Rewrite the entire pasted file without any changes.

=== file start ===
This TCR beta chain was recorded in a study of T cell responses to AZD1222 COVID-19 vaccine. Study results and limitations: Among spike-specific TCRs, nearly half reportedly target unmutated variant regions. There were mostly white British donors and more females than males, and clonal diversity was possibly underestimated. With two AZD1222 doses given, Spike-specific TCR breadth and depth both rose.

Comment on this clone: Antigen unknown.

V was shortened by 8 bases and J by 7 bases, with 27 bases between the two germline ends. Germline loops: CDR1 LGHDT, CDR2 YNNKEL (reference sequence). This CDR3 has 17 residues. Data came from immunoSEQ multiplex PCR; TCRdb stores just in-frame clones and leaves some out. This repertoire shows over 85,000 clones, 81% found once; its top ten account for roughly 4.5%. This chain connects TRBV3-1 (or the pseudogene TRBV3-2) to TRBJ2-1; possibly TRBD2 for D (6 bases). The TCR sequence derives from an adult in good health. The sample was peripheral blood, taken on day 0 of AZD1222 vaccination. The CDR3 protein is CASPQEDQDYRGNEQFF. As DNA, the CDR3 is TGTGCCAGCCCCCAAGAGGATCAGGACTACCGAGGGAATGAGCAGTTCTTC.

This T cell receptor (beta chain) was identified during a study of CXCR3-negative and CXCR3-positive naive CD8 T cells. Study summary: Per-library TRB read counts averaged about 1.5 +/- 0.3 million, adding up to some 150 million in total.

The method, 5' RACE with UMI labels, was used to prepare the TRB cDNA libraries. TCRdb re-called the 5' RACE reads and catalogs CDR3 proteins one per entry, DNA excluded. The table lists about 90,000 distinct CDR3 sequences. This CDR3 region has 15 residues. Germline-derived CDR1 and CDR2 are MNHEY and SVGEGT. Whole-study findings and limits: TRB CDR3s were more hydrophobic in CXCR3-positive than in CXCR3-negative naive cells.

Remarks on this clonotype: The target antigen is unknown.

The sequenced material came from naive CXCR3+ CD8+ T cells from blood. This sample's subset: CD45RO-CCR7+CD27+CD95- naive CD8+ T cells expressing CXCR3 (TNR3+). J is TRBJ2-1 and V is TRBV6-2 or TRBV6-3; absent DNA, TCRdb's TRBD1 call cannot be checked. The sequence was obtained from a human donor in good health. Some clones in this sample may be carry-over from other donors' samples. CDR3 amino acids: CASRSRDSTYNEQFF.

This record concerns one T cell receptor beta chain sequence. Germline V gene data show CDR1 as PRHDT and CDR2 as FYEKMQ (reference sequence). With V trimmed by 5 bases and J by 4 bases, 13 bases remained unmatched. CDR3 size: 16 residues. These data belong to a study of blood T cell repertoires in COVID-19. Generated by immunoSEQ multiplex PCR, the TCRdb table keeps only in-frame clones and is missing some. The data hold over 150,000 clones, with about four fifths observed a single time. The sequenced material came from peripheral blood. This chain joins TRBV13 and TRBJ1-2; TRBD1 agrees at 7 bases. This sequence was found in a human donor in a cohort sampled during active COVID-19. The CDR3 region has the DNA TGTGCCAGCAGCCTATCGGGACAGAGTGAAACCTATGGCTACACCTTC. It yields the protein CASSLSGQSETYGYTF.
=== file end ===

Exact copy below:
This TCR beta chain was recorded in a study of T cell responses to AZD1222 COVID-19 vaccine. Study results and limitations: Among spike-specific TCRs, nearly half reportedly target unmutated variant regions. There were mostly white British donors and more females than males, and clonal diversity was possibly underestimated. With two AZD1222 doses given, Spike-specific TCR breadth and depth both rose.

Comment on this clone: Antigen unknown.

V was shortened by 8 bases and J by 7 bases, with 27 bases between the two germline ends. Germline loops: CDR1 LGHDT, CDR2 YNNKEL (reference sequence). This CDR3 has 17 residues. Data came from immunoSEQ multiplex PCR; TCRdb stores just in-frame clones and leaves some out. This repertoire shows over 85,000 clones, 81% found once; its top ten account for roughly 4.5%. This chain connects TRBV3-1 (or the pseudogene TRBV3-2) to TRBJ2-1; possibly TRBD2 for D (6 bases). The TCR sequence derives from an adult in good health. The sample was peripheral blood, taken on day 0 of AZD1222 vaccination. The CDR3 protein is CASPQEDQDYRGNEQFF. As DNA, the CDR3 is TGTGCCAGCCCCCAAGAGGATCAGGACTACCGAGGGAATGAGCAGTTCTTC.

This T cell receptor (beta chain) was identified during a study of CXCR3-negative and CXCR3-positive naive CD8 T cells. Study summary: Per-library TRB read counts averaged about 1.5 +/- 0.3 million, adding up to some 150 million in total.

The method, 5' RACE with UMI labels, was used to prepare the TRB cDNA libraries. TCRdb re-called the 5' RACE reads and catalogs CDR3 proteins one per entry, DNA excluded. The table lists about 90,000 distinct CDR3 sequences. This CDR3 region has 15 residues. Germline-derived CDR1 and CDR2 are MNHEY and SVGEGT. Whole-study findings and limits: TRB CDR3s were more hydrophobic in CXCR3-positive than in CXCR3-negative naive cells.

Remarks on this clonotype: The target antigen is unknown.

The sequenced material came from naive CXCR3+ CD8+ T cells from blood. This sample's subset: CD45RO-CCR7+CD27+CD95- naive CD8+ T cells expressing CXCR3 (TNR3+). J is TRBJ2-1 and V is TRBV6-2 or TRBV6-3; absent DNA, TCRdb's TRBD1 call cannot be checked. The sequence was obtained from a human donor in good health. Some clones in this sample may be carry-over from other donors' samples. CDR3 amino acids: CASRSRDSTYNEQFF.

This record concerns one T cell receptor beta chain sequence. Germline V gene data show CDR1 as PRHDT and CDR2 as FYEKMQ (reference sequence). With V trimmed by 5 bases and J by 4 bases, 13 bases remained unmatched. CDR3 size: 16 residues. These data belong to a study of blood T cell repertoires in COVID-19. Generated by immunoSEQ multiplex PCR, the TCRdb table keeps only in-frame clones and is missing some. The data hold over 150,000 clones, with about four fifths observed a single time. The sequenced material came from peripheral blood. This chain joins TRBV13 and TRBJ1-2; TRBD1 agrees at 7 bases. This sequence was found in a human donor in a cohort sampled during active COVID-19. The CDR3 region has the DNA TGTGCCAGCAGCCTATCGGGACAGAGTGAAACCTATGGCTACACCTTC. It yields the protein CASSLSGQSETYGYTF.